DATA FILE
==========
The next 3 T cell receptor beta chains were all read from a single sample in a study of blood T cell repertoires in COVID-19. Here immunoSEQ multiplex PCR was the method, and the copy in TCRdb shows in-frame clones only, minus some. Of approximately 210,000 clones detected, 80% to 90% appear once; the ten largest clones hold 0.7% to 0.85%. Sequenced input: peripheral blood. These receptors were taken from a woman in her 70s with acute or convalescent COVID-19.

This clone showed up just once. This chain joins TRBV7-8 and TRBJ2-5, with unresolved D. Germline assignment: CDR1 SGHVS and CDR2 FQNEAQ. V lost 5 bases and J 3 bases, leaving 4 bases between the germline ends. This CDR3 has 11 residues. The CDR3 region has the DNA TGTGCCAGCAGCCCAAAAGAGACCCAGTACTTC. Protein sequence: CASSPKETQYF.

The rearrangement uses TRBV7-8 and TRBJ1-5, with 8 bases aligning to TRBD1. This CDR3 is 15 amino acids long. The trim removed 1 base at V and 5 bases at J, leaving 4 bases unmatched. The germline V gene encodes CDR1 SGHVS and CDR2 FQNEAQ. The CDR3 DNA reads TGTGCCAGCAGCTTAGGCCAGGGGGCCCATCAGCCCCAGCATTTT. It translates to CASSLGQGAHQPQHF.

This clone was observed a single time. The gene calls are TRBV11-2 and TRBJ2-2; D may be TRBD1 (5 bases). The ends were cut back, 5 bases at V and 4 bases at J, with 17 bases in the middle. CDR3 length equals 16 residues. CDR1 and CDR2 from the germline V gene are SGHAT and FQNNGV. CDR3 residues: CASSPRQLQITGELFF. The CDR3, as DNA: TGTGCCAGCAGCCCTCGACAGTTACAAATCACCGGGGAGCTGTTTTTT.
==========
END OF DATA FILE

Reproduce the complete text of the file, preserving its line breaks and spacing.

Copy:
The next 3 T cell receptor beta chains were all read from a single sample in a study of blood T cell repertoires in COVID-19. Here immunoSEQ multiplex PCR was the method, and the copy in TCRdb shows in-frame clones only, minus some. Of approximately 210,000 clones detected, 80% to 90% appear once; the ten largest clones hold 0.7% to 0.85%. Sequenced input: peripheral blood. These receptors were taken from a woman in her 70s with acute or convalescent COVID-19.

This clone showed up just once. This chain joins TRBV7-8 and TRBJ2-5, with unresolved D. Germline assignment: CDR1 SGHVS and CDR2 FQNEAQ. V lost 5 bases and J 3 bases, leaving 4 bases between the germline ends. This CDR3 has 11 residues. The CDR3 region has the DNA TGTGCCAGCAGCCCAAAAGAGACCCAGTACTTC. Protein sequence: CASSPKETQYF.

The rearrangement uses TRBV7-8 and TRBJ1-5, with 8 bases aligning to TRBD1. This CDR3 is 15 amino acids long. The trim removed 1 base at V and 5 bases at J, leaving 4 bases unmatched. The germline V gene encodes CDR1 SGHVS and CDR2 FQNEAQ. The CDR3 DNA reads TGTGCCAGCAGCTTAGGCCAGGGGGCCCATCAGCCCCAGCATTTT. It translates to CASSLGQGAHQPQHF.

This clone was observed a single time. The gene calls are TRBV11-2 and TRBJ2-2; D may be TRBD1 (5 bases). The ends were cut back, 5 bases at V and 4 bases at J, with 17 bases in the middle. CDR3 length equals 16 residues. CDR1 and CDR2 from the germline V gene are SGHAT and FQNNGV. CDR3 residues: CASSPRQLQITGELFF. The CDR3, as DNA: TGTGCCAGCAGCCCTCGACAGTTACAAATCACCGGGGAGCTGTTTTTT.